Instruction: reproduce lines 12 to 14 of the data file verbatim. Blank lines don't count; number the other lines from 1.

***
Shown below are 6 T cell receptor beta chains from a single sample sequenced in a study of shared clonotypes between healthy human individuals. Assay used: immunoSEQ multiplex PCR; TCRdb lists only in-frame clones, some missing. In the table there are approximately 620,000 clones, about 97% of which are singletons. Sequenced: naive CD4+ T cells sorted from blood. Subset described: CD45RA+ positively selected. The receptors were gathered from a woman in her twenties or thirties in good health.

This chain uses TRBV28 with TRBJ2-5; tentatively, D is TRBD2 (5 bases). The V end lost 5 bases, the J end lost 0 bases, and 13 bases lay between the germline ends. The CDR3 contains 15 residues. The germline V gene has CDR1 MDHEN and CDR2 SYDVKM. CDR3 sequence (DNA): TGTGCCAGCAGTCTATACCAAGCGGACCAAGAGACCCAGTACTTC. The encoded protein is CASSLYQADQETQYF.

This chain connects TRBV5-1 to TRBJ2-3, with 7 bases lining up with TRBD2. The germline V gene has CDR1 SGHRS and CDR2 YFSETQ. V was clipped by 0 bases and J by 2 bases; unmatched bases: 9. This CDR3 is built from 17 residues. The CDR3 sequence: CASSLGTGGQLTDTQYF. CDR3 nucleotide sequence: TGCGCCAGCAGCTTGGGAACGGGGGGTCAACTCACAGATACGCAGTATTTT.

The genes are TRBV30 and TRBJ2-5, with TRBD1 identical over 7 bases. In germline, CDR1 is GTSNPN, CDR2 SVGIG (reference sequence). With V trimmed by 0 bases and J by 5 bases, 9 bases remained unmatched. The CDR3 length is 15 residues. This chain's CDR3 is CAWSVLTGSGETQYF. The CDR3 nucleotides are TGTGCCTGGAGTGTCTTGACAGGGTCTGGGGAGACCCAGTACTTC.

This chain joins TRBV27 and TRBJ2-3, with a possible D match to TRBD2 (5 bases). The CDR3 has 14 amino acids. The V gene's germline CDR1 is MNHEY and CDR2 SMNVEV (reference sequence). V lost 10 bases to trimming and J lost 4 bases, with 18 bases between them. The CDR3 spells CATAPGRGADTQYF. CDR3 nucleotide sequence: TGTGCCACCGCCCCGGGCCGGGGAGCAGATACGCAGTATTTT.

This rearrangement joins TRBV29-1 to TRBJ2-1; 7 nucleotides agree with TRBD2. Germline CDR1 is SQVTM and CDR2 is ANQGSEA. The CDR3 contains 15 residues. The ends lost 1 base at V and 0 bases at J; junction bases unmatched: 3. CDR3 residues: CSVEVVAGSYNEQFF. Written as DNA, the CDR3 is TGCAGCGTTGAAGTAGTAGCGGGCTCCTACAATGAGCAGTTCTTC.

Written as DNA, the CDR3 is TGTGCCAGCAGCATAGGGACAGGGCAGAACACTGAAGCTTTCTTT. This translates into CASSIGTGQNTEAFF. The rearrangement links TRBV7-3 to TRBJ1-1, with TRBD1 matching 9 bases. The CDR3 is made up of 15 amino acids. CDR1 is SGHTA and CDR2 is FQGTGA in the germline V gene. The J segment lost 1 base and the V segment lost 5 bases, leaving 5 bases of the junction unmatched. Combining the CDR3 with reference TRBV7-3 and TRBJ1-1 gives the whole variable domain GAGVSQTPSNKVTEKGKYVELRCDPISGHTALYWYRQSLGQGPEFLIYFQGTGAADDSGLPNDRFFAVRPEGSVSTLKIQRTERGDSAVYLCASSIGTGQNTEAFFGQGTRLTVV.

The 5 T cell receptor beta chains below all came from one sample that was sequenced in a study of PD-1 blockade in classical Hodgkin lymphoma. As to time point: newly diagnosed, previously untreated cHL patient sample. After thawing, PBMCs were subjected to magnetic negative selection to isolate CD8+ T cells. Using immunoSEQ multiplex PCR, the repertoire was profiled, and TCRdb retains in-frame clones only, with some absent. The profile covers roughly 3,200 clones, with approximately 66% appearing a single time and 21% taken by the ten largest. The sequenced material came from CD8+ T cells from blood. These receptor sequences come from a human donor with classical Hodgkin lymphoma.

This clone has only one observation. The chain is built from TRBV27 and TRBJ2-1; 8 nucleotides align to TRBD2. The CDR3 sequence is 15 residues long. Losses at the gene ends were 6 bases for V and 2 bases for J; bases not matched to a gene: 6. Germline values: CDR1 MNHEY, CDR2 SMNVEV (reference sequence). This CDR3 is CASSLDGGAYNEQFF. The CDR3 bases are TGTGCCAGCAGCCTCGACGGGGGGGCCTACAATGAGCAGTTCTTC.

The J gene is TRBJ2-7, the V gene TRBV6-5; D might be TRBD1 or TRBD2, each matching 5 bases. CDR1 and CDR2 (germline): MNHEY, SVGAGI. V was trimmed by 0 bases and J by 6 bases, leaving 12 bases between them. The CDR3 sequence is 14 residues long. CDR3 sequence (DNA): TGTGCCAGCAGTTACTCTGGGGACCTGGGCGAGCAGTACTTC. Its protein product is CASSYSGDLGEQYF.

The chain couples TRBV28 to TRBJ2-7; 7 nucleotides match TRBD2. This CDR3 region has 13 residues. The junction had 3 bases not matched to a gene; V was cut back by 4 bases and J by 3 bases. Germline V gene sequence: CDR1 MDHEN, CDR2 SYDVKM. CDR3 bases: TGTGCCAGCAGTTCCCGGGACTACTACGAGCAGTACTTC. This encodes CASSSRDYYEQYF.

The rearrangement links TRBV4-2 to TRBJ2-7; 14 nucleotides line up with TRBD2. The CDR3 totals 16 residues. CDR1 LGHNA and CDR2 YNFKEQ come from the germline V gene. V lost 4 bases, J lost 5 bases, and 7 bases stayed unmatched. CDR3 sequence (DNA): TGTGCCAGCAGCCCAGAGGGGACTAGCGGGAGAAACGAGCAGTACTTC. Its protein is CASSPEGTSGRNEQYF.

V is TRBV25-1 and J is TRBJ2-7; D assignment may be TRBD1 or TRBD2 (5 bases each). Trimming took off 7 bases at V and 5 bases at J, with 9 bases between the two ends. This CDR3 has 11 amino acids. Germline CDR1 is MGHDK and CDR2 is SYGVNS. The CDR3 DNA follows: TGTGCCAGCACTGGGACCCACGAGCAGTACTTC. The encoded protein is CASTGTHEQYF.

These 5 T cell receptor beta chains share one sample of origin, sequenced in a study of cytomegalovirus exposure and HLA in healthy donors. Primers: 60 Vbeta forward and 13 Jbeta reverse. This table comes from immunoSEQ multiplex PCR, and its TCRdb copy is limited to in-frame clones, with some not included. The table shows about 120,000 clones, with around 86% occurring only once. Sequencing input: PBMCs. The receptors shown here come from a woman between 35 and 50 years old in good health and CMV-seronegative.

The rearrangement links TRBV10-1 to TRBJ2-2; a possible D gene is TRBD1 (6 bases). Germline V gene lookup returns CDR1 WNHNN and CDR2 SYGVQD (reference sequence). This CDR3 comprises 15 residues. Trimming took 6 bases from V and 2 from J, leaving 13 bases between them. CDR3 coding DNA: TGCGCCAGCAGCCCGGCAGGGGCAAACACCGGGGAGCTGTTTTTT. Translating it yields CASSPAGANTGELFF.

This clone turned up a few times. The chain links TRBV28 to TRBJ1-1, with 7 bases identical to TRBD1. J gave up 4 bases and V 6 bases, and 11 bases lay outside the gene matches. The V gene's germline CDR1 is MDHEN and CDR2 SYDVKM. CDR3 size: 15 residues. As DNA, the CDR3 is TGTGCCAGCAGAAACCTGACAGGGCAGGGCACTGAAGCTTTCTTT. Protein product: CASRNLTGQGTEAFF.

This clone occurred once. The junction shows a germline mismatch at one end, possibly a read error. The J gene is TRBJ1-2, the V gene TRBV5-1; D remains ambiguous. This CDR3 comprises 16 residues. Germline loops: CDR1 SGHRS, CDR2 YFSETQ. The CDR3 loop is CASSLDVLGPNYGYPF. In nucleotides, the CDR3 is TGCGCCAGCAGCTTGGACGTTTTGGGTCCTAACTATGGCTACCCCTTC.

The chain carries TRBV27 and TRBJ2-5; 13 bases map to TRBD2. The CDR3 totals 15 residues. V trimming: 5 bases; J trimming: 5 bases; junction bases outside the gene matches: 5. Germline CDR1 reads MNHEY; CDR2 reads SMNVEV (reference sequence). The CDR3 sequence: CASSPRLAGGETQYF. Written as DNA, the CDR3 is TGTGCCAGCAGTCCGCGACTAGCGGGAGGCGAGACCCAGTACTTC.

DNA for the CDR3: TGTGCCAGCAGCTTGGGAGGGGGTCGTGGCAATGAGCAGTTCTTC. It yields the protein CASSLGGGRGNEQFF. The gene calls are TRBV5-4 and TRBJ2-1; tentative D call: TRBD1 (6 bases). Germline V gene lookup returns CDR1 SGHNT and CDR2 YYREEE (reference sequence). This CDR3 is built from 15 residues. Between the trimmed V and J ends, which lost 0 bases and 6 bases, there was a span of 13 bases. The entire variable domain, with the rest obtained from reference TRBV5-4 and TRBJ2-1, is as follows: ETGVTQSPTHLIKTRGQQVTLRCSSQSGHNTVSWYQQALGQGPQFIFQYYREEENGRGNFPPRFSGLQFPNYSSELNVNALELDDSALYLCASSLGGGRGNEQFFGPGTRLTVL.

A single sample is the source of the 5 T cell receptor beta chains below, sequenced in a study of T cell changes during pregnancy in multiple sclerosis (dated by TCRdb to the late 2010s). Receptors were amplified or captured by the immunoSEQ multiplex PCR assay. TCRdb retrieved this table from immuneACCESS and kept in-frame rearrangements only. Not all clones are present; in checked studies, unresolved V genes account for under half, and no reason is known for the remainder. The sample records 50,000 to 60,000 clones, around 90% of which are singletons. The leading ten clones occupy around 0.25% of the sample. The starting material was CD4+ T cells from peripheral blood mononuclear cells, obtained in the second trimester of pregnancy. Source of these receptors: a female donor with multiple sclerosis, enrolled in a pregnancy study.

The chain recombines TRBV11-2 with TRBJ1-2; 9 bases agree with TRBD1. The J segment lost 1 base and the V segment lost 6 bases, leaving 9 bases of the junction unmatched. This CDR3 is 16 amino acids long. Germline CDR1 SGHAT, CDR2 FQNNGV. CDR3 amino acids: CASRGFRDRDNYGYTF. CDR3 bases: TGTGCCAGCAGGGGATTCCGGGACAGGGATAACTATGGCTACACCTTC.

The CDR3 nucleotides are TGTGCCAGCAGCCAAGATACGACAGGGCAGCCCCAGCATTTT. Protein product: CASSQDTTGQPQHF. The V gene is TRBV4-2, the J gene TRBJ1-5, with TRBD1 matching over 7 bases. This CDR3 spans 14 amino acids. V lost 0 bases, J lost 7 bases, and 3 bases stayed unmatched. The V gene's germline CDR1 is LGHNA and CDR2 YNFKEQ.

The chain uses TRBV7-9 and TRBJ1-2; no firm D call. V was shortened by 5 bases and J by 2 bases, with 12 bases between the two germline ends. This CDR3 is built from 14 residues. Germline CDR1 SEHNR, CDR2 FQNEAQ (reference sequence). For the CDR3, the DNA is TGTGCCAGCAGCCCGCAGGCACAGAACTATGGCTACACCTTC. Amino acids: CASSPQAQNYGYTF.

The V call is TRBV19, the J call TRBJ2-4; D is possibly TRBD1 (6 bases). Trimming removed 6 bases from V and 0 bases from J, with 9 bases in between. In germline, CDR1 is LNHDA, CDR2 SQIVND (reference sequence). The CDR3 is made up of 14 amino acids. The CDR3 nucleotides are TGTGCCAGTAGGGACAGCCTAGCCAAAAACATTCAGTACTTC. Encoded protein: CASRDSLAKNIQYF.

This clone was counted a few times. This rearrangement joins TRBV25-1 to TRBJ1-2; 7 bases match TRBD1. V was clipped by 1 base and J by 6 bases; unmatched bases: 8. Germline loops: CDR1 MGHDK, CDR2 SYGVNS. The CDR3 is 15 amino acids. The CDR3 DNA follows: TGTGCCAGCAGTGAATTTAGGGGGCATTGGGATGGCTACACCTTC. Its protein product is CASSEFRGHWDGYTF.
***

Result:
The rearrangement links TRBV4-2 to TRBJ2-7; 14 nucleotides line up with TRBD2. The CDR3 totals 16 residues. CDR1 LGHNA and CDR2 YNFKEQ come from the germline V gene. V lost 4 bases, J lost 5 bases, and 7 bases stayed unmatched. CDR3 sequence (DNA): TGTGCCAGCAGCCCAGAGGGGACTAGCGGGAGAAACGAGCAGTACTTC. Its protein is CASSPEGTSGRNEQYF.

V is TRBV25-1 and J is TRBJ2-7; D assignment may be TRBD1 or TRBD2 (5 bases each). Trimming took off 7 bases at V and 5 bases at J, with 9 bases between the two ends. This CDR3 has 11 amino acids. Germline CDR1 is MGHDK and CDR2 is SYGVNS. The CDR3 DNA follows: TGTGCCAGCACTGGGACCCACGAGCAGTACTTC. The encoded protein is CASTGTHEQYF.

These 5 T cell receptor beta chains share one sample of origin, sequenced in a study of cytomegalovirus exposure and HLA in healthy donors. Primers: 60 Vbeta forward and 13 Jbeta reverse. This table comes from immunoSEQ multiplex PCR, and its TCRdb copy is limited to in-frame clones, with some not included. The table shows about 120,000 clones, with around 86% occurring only once. Sequencing input: PBMCs. The receptors shown here come from a woman between 35 and 50 years old in good health and CMV-seronegative.